The US has a vast system of detention sites scattered across the country, holding more than 20,000 migrant children. In a special investigation, the BBC has uncovered allegations of cold temperatures, sickness, neglect, lice and filth, through a series of interviews with children and staff.
It was midnight on the Rio Grande – the imposing river that forms the border between Texas and Mexico – and lights began to flash on the Mexican side. Voices could be heard in the darkness. Figures emerged, got into a small raft, and began to cross the river.
As the raft appeared on the US side, the faces of the migrants became visible. More than half of them were children. Over March and April, more than 36,000 children crossed into the US unaccompanied by an adult. This was a record high for recent years.
Many children travelling alone set out on their journey hoping to reunite with a parent already in the US. More than 80% of them already have a family member in the country, the US government says.
President Joe Biden has opened the border to unaccompanied children seeking asylum, somewhat relaxing former President Trump’s policy of turning migrants away due to Covid-19.
The children scrambled up the banks, exhausted. Two young cousins held hands. Another youth, Jordy, 17, said he had fled Guatemala because he was afraid of violent gangs operating there. But tonight he was frightened about what might await him in migrant detention centres in the US. He said he had heard stories about them.
“They will put us in an icebox and ask us questions,” he said.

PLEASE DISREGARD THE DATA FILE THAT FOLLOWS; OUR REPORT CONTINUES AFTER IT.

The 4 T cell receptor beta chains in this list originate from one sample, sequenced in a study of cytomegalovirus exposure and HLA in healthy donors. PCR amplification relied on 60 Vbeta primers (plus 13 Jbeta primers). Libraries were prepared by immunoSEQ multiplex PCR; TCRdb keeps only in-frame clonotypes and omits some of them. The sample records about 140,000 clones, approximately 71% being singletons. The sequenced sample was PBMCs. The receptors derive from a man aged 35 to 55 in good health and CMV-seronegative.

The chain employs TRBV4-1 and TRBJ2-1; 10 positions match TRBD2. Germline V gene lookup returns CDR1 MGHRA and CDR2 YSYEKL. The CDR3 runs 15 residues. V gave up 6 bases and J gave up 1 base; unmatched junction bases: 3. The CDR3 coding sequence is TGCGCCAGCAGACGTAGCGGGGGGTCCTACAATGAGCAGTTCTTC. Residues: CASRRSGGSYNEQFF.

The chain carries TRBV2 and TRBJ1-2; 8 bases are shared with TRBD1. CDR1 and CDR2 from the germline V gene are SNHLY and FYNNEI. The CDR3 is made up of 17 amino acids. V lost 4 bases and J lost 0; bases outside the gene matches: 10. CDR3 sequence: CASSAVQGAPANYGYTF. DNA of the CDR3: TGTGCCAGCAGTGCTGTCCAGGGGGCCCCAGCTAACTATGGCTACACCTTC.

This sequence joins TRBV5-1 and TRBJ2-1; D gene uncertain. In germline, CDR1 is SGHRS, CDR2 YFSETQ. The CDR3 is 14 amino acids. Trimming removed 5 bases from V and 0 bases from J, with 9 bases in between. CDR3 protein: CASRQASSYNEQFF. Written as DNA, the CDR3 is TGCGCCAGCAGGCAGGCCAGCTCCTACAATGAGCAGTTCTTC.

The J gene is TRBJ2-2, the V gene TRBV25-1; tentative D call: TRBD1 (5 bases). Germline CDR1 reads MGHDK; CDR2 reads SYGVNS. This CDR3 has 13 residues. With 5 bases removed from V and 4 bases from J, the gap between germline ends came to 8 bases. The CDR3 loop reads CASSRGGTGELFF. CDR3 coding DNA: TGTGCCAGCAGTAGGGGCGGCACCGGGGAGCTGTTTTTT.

The so-called “iceboxes”, notorious among migrants, are extremely cold rooms or cubicles in US Border Patrol migrant processing facilities.
ordy was told to join a line with other children. US Customs and Border Protection (CBP) guards were taking the children’s shoelaces and belts, a process usually reserved for prisoners to prevent them trying to take their own lives.
Jordy and the other children were then taken away by bus into the night. They were to join more than 20,000 migrant children now in US detention, held in a series of extensive camps around the country, at least 14 of which are new.
In late March, CBP released disturbing images of cramped conditions within one particular facility it runs in Donna, Texas – a mass of enormous white tents looming above the small town. The facility was designed to hold 250 people but housed more than 4,000 at peak occupancy.
Journalists have not been allowed to talk to the children inside. Instead we have been tracking down the children who have been released, to find out about conditions in US detention sites.
Ten-year-old Ariany, who crossed into the US alone, spent 22 days in detention this spring, most of them in the Donna camp. She was crammed into a plastic cubicle – as were scores of other children, from toddlers to teens – wrapped in a silver emergency blanket.
“We were very cold,” she said. “We had nowhere to sleep so we shared mats. We were five girls on two mats.”
Ariany was finally reunited with her mother, Sonia, in late March.
She had passed her mother’s contact details onto US officials who were able to locate her. Sonia had fled Honduras six years ago with her son due to gang violence, leaving Ariany – who was too young at the time to make the journey – behind with her older sister.
Cindy, 16, also held in Donna this spring, said there were 80 girls in her cubicle and that she and most of the children were wet under their blankets, due to dripping pipes.
“We all woke up wet.” She said. “We slept on our sides, all hugged, so we stayed warm.” – BBC